Artcraft Health: We Stand for Health
Gene S LyskoMedical writer and blogger
What do you do more than anything else?
Work? Sleep? Did you consider sitting? Sitting is so integrated into our routines that it probably didn’t enter your mind. We eat, commute, work, shop, and relax all while sitting down. Some people even exercise while sitting. Drive-through conveniences like banking, car washes, and coffee shops count towards sitting time, too. You just may sit more than anything else you do.
Most people sleep less than 8 hours each day; however, we typically sit more than 9 hours a day. Much of that time is spent while we “work.” That’s a lot of inactivity.
Scientific papers exploring the effects of inactivity or sedentary lifestyles on health have been published sporadically through history. The work gained momentum in the early 1970s. About 25 years later, the field of inactivity research emerged when researchers at the Mayo Clinic asked why people who consume the same number of calories as other people gain more weight. Simply put, the difference came down to activity.
People who moved around didn’t gain weight; people who just sat did gain weight. In fact, the research revealed that the people who put on the pounds sat 2 hours a day more than those people who didn’t gain weight.
It could really be this simple
Our bodies evolved to stand and move. Some of our largest bones and muscles are intended to propel us. They’re not meant to be seat cushions.
Sitting for long periods is known to be harmful. Dr James Levine (one of the Mayo Clinic researchers) says that sitting could be lethal. Sitting as well as general inactivity reduces the electrical activity in the leg muscles to almost nothing, resulting in a host of harmful metabolic effects:
- The metabolic rate immediately falls off a cliff, and as a result, you won’t need all of the calories that you’ve consumed, which can lead to weight gain
- Fat metabolism can decrease 90% in an hour, substantially dropping your HDL cholesterol level (the good cholesterol)
- Insulin’s effectiveness deceases markedly over the course of a day
So why not stand?
Of course, all of our ills can’t be blamed on sitting, but some of them can. Standing is an easy alternative to sitting. So stand up. Frequently.
And keep standing. Sitting at work hasn’t always been the rule. For most of our history, workers stood. And the machines and desks that we labored at were designed for standing. Much of that changed with advances in industry and technology, but the concept of Taylorism was most influential. Taylorism was a form of scientific labor management.
It espoused efficiency through control and shaped the late 19th century workplace. One way to control workers was to sit them at desks in large open areas where they could be confined and observed. Although Taylor’s methods have largely been resigned to the wastepaper basket, people continue to sit.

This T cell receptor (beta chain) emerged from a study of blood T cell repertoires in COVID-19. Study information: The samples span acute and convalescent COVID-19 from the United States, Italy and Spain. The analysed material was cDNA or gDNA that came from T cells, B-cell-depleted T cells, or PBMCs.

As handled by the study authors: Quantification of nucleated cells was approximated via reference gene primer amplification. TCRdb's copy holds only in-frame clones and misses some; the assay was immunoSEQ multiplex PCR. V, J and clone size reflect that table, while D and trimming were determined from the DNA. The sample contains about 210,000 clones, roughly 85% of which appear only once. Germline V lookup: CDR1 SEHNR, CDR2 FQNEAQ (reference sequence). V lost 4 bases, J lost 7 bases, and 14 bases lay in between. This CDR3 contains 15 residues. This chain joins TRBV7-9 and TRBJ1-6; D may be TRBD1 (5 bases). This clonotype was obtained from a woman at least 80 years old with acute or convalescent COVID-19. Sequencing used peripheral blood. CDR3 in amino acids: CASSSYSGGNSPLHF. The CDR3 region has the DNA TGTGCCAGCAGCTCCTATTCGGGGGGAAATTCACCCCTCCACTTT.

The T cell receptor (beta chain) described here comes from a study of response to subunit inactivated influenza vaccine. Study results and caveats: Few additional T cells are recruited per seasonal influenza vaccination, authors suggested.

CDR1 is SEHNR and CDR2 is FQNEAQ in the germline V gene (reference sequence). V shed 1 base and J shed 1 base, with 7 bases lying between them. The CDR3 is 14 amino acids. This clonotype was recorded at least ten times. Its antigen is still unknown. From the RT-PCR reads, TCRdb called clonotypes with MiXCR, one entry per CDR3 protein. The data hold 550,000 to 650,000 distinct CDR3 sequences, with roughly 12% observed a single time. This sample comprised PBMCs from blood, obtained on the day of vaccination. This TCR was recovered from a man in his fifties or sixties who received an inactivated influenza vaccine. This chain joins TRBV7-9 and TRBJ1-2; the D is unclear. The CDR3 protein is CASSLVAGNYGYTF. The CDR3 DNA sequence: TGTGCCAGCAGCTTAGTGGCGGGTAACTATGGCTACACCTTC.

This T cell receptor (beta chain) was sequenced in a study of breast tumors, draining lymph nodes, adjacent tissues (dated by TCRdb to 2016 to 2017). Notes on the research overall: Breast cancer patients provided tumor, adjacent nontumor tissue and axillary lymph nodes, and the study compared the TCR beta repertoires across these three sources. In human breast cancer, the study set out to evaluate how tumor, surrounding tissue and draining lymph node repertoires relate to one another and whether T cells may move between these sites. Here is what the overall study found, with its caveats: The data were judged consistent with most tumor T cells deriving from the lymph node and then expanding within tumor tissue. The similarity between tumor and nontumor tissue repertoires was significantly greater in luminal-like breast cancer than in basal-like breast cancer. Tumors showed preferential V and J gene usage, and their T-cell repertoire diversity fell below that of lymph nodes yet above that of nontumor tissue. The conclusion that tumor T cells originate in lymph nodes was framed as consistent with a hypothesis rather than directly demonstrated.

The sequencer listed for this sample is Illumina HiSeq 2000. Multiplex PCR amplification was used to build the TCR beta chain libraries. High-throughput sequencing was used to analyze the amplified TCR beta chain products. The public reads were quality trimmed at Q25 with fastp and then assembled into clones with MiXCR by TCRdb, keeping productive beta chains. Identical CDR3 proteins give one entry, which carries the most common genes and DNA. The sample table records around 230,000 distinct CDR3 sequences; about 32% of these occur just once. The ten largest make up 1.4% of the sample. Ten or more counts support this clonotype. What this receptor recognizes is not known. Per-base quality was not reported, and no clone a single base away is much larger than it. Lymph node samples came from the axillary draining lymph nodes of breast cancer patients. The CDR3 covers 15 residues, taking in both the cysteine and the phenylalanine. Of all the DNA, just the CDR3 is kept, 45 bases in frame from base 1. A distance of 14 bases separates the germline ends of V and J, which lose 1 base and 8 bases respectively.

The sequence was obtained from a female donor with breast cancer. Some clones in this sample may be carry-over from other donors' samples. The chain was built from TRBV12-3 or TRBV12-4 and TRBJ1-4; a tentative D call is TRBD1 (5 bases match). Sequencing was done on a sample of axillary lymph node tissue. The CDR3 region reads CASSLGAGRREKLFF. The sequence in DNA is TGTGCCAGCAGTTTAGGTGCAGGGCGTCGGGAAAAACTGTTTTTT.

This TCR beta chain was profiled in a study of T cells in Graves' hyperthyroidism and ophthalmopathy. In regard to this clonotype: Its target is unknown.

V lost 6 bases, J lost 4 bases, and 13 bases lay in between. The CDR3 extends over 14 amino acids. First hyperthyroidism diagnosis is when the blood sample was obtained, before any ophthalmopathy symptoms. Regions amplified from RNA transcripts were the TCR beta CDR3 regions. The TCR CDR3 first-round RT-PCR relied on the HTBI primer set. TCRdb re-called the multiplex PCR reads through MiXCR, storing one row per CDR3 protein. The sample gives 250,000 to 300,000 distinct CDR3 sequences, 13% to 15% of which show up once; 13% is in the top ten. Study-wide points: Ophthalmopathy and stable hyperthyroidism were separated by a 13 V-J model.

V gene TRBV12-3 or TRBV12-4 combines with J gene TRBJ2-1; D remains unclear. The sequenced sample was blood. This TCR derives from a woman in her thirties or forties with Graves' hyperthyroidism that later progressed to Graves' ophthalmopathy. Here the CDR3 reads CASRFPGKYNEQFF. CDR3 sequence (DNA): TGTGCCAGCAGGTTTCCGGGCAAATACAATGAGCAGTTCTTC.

Reversing the trend
So many of us sit at work that work becomes a logical place to take a stand, but standing at work can be a challenge for both the employee and the employer.
Employees may not want to stand, and many of those who do may be incapable of doing it all day long. Others may feel odd and don’t want to stand out. Employers face the challenge of what to do with all those chairs and old-fashioned “sit” desks, and the cost of adjustable desks (sit-stand desks) can be substantial.
These challenges are not difficult to overcome. Employees who want to stand at work will, and they will add an hour of standing here and another hour there until sitting feels cramped and unhealthy. Sit-stand desks are critical, though, as they allow employees to change their habits as they grow accustomed to being on their feet.
Employers will have to lay out the cash for new desks, but the benefits of standing have been shown to include increased creativity and productivity, so employers who look at new office furniture as an investment rather than a cost won’t hurt their bottom line.
Standing at Artcraft Health
Artcraft Health encourages employee well-being by offering an in-house fitness center and by promoting health-related activities, such as the Walking Club. Moreover, Artcraft Health discarded our sit desks in favor of adjustable desks more than a year ago. I’ve been standing ever since. I feel better standing than when I sat all day long; especially in the late afternoon, when standing helps keep me at 100%. There is a down side: I find myself getting antsy in long meetings at sit tables and sometimes on weekends, too. If only movie theaters would get rid of those seats.